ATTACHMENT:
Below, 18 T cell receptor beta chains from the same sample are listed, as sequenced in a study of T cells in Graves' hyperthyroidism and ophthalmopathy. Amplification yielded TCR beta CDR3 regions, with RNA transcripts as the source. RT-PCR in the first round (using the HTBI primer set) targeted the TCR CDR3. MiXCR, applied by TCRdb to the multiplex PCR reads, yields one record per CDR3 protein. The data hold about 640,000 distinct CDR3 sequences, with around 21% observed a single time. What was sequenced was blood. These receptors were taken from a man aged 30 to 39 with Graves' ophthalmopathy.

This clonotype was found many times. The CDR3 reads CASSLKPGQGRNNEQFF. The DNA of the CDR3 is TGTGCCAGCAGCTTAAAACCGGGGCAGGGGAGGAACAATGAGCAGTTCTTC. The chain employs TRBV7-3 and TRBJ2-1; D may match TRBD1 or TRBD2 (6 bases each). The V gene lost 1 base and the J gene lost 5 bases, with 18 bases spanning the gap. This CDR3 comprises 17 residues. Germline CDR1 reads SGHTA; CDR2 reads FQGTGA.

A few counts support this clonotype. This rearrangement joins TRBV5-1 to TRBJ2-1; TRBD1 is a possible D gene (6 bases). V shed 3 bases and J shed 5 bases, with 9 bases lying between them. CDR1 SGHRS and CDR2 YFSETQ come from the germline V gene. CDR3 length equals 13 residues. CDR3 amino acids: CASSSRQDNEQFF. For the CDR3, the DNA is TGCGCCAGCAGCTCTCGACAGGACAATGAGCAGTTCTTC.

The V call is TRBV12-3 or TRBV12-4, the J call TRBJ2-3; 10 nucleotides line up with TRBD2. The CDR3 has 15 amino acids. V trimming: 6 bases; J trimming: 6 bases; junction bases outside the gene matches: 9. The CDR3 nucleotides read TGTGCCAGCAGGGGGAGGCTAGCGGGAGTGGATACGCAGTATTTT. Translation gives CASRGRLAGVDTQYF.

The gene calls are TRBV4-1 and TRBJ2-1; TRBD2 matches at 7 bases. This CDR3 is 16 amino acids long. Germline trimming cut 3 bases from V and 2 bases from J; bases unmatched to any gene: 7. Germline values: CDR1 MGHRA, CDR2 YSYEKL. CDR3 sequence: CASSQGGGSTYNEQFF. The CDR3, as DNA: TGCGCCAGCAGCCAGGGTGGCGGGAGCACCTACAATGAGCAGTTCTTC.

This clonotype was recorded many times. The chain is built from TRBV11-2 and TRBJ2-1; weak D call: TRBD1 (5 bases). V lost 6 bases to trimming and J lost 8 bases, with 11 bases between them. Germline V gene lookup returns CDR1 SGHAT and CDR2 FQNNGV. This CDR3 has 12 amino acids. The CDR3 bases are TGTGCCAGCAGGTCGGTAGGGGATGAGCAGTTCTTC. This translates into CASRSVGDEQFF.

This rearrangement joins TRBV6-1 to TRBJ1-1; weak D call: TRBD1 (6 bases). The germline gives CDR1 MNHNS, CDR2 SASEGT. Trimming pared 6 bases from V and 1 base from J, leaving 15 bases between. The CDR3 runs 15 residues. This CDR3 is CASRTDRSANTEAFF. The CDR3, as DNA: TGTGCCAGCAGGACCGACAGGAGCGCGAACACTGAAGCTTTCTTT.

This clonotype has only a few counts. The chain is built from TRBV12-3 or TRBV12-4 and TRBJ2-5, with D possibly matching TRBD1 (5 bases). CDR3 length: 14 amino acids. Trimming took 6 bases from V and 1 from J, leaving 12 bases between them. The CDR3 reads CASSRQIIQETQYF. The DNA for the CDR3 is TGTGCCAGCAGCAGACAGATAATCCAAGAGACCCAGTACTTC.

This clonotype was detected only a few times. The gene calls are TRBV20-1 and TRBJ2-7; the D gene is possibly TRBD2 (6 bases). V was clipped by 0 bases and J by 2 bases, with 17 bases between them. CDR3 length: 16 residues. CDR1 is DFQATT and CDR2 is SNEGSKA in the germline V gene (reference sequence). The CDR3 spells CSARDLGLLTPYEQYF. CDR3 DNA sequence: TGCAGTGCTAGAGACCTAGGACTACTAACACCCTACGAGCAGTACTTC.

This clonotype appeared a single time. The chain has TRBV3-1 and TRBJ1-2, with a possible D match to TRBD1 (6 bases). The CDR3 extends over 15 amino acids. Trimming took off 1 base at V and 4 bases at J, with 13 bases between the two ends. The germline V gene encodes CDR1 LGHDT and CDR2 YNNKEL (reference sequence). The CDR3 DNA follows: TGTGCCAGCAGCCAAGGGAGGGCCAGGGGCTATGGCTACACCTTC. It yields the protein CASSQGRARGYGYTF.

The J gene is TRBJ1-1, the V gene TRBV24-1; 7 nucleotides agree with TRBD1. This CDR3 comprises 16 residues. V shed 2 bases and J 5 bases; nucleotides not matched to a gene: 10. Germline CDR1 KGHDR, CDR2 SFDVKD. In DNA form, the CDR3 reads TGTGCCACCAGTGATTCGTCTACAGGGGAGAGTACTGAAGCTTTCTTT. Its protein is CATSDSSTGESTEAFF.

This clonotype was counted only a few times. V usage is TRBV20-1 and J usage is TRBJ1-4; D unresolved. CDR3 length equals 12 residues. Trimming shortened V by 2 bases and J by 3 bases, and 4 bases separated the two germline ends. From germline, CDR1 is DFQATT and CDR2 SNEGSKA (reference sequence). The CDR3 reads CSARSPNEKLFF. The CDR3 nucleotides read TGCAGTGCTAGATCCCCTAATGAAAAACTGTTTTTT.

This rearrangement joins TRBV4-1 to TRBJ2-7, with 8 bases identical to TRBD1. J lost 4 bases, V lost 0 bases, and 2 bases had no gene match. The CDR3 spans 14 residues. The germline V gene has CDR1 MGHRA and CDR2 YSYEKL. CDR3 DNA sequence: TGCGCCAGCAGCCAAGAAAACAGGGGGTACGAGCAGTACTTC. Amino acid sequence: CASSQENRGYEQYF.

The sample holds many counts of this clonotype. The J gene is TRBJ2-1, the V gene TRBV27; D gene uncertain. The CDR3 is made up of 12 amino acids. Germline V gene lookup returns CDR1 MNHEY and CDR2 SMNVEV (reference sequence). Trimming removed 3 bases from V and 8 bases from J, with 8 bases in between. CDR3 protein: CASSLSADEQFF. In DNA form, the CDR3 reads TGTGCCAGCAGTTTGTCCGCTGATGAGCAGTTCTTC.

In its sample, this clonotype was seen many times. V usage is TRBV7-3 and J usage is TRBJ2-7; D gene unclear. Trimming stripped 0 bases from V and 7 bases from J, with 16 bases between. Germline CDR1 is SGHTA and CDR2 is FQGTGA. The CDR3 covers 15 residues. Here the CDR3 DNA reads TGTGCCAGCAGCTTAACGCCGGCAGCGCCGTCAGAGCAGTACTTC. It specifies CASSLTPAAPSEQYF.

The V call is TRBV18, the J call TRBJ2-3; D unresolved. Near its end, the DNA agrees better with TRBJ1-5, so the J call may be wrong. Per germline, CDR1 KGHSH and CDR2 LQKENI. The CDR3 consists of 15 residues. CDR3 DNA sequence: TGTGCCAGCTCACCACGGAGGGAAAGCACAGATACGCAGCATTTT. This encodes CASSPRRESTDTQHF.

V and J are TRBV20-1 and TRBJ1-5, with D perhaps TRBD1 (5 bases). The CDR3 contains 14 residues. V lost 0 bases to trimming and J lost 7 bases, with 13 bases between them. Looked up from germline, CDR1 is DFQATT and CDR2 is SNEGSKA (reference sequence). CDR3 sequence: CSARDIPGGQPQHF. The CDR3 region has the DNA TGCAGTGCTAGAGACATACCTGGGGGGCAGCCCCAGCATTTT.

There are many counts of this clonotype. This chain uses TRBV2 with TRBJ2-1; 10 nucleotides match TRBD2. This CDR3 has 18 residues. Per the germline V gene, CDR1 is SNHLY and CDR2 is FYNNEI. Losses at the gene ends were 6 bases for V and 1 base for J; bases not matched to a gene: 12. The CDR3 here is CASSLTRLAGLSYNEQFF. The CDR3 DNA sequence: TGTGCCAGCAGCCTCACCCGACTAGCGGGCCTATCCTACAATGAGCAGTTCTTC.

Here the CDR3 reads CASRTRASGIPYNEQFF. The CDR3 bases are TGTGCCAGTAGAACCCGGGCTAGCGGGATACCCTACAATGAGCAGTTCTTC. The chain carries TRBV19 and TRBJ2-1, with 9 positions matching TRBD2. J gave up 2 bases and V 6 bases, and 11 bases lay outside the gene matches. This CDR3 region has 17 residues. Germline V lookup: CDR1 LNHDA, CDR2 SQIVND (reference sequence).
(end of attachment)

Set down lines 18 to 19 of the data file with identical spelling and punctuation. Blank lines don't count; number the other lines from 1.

There are many counts of this clonotype. This chain uses TRBV2 with TRBJ2-1; 10 nucleotides match TRBD2. This CDR3 has 18 residues. Per the germline V gene, CDR1 is SNHLY and CDR2 is FYNNEI. Losses at the gene ends were 6 bases for V and 1 base for J; bases not matched to a gene: 12. The CDR3 here is CASSLTRLAGLSYNEQFF. The CDR3 DNA sequence: TGTGCCAGCAGCCTCACCCGACTAGCGGGCCTATCCTACAATGAGCAGTTCTTC.

Here the CDR3 reads CASRTRASGIPYNEQFF. The CDR3 bases are TGTGCCAGTAGAACCCGGGCTAGCGGGATACCCTACAATGAGCAGTTCTTC. The chain carries TRBV19 and TRBJ2-1, with 9 positions matching TRBD2. J gave up 2 bases and V 6 bases, and 11 bases lay outside the gene matches. This CDR3 region has 17 residues. Germline V lookup: CDR1 LNHDA, CDR2 SQIVND (reference sequence).